* The songs! A sweet, fairly simple number from Once won, but not before performances of 3 nominated songs from the Disney film Ella Enchanted, allof which might have been fine in the film but were deadly on stage. They were the kind of cheesy Disney-pastiche songs that might accompany a lunchtime parade at Disneyland, but without the fun of actually being there. Why don't they write decent songs for movies anymore?
* It felt like the oldies were a little ignored. Harrison Ford, Jack Nicholson, and Helen Mirren, were among the few older stars to get a showing on stage, while some others spent the night sitting in the audience (Julie Christie, Dennis Hopper, Faye Dunaway, Sissy Spacek, Jane Russell...). Being the 80th Oscars, I'd thought they would have made more of a thing of past winners. Till the writer's strike was sorted out a few weeks ago, there was always a chance the show wasn't going to go on, so maybe the organising of the show was a little rushed? I'll stick with that idea, because otherwise I'll have to be offended on behalf of everyone wrinkly in Hollywood!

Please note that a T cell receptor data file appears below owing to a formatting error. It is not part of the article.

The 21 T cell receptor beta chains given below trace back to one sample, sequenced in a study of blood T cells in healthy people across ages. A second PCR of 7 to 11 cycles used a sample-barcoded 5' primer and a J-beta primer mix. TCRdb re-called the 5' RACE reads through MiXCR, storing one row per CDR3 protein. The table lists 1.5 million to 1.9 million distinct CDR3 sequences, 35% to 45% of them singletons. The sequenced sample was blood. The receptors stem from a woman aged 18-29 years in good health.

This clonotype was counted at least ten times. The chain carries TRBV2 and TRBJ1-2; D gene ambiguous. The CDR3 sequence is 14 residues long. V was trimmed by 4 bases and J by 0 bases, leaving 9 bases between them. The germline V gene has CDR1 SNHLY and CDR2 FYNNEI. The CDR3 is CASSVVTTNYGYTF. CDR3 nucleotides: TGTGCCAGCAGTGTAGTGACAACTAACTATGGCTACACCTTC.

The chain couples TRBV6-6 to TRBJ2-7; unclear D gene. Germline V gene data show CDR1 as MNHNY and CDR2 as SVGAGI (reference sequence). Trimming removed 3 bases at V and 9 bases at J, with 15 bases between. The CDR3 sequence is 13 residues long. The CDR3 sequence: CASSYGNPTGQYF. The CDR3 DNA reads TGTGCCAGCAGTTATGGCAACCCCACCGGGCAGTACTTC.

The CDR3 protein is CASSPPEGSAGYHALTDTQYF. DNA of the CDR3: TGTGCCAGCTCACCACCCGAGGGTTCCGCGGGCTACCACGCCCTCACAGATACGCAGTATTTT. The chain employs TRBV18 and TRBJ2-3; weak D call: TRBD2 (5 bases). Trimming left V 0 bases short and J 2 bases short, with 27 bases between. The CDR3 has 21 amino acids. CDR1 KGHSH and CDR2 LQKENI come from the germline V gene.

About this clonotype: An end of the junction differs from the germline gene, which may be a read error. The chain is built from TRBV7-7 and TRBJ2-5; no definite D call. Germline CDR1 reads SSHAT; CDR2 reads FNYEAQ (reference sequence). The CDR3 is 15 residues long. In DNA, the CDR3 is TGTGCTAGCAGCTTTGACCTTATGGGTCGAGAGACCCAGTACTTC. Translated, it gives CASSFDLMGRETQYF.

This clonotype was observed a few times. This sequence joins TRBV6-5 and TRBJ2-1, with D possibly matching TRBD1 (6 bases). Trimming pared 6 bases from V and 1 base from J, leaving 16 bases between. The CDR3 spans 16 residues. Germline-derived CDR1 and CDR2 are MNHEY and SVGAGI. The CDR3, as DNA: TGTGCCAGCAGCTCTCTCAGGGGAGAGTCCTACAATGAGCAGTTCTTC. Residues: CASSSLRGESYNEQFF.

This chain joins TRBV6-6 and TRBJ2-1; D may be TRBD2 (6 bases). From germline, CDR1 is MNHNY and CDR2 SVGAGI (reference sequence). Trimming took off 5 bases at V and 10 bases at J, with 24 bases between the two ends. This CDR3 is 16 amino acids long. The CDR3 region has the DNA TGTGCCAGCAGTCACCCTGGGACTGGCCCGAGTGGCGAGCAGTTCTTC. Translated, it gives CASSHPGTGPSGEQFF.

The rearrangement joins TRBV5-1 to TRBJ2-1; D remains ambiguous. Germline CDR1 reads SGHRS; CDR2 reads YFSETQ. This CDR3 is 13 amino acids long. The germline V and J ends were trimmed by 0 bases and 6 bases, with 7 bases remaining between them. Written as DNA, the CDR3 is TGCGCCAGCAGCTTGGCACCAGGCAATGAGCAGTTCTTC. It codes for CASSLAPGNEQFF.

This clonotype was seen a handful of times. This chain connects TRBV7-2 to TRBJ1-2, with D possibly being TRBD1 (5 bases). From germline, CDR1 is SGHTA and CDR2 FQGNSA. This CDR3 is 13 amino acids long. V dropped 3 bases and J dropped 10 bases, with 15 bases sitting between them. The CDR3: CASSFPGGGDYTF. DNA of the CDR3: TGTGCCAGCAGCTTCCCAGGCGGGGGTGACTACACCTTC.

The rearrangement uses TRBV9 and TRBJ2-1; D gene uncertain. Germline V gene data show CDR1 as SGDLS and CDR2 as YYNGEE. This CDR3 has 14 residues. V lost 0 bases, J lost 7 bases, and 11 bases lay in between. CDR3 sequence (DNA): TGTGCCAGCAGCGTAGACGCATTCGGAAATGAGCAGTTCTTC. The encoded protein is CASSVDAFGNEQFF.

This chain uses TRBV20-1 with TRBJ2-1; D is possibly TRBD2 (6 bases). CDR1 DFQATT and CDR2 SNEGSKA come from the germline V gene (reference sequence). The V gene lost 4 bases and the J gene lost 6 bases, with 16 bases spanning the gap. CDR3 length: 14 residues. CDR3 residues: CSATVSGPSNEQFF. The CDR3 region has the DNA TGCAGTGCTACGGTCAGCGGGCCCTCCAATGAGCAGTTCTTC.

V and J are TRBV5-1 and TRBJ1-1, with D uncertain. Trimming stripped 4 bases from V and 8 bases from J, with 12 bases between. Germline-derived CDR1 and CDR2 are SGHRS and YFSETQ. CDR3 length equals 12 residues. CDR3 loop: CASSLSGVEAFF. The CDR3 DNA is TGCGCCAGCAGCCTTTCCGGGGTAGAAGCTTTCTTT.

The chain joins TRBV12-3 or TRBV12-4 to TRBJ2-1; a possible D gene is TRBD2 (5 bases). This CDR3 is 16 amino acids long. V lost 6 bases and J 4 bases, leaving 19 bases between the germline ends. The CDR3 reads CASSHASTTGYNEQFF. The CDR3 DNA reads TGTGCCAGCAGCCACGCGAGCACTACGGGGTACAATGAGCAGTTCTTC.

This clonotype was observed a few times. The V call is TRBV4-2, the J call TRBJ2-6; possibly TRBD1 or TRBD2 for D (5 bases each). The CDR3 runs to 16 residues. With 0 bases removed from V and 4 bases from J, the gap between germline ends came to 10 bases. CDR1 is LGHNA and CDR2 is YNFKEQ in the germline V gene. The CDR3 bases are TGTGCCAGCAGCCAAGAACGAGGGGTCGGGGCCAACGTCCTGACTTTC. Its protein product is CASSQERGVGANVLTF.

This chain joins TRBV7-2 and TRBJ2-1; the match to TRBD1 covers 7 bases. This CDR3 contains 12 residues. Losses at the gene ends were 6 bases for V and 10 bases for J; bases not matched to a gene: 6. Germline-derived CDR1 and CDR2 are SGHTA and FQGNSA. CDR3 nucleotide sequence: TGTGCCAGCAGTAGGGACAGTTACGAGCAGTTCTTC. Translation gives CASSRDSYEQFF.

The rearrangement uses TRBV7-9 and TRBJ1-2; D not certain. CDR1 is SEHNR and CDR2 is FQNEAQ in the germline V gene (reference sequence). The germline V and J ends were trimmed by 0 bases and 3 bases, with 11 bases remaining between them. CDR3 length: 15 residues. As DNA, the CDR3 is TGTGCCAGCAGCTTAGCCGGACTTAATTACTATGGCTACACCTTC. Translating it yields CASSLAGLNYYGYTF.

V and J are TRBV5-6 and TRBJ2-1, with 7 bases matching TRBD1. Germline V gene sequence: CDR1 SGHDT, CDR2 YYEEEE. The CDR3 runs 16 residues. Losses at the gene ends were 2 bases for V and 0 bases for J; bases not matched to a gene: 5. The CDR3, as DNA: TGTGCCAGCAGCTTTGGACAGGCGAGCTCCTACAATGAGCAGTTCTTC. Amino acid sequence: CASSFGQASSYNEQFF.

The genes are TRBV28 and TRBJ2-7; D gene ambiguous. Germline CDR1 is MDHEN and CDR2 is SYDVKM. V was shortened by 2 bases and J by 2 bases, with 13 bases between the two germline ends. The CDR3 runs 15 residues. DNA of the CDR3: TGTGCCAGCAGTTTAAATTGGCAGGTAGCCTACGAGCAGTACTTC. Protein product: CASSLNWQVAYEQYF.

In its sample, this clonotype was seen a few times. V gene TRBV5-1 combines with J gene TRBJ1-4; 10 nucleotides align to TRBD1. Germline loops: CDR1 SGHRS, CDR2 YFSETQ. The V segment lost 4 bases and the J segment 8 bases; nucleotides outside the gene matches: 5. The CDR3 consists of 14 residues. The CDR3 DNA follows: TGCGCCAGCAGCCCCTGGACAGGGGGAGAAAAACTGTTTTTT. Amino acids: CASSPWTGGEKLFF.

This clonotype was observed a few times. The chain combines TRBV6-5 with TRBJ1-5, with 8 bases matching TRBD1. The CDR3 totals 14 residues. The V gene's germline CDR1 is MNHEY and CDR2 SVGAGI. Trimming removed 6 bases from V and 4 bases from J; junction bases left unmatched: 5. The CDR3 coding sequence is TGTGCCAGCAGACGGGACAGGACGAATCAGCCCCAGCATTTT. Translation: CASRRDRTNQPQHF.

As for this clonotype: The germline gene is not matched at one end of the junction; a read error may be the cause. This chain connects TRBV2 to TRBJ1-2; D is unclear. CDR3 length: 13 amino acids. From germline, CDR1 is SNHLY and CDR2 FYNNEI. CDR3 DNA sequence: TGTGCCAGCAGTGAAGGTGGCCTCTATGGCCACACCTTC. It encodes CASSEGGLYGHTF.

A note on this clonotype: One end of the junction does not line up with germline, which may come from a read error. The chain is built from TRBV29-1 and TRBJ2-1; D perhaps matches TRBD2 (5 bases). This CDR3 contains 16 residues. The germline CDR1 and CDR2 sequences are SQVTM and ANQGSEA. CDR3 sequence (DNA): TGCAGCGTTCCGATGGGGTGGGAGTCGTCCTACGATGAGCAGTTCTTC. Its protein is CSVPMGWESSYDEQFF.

* The Last award, the big Best Picture, was accepted by the Coen brothers, and big-time producer Scott Rudin. His final words were to "my partner, John Barlow. Without you, honey, this is just hardware". In previous years, that kind of gay abandon would only have been expected from the out-of-towners. So presumably, from now on in, following Jodie Foster's lead perhaps, LA gay folk are going to gush about their partners as much as the straighties at these things.
* Couldn't see Carrie Fisher's name amongst the show's writing credits thisyear :-( I hope it's just that she had something else on. I wouldn't want to think The Academy has dumped Princess Leia!
* Cate Blanchett beat Nicole Kidman at being the most pregnant Australian, though both tummies seem to be coming along nicely.
* Everyone looked pretty, like anyone could care less. Only bad dress I saw on stage was sitting on Jennifer Hudson. Maybe they should bring some 'reality tv' style competition into it next year by obliging all actresses to dress themselves for under $30. That would be something to see.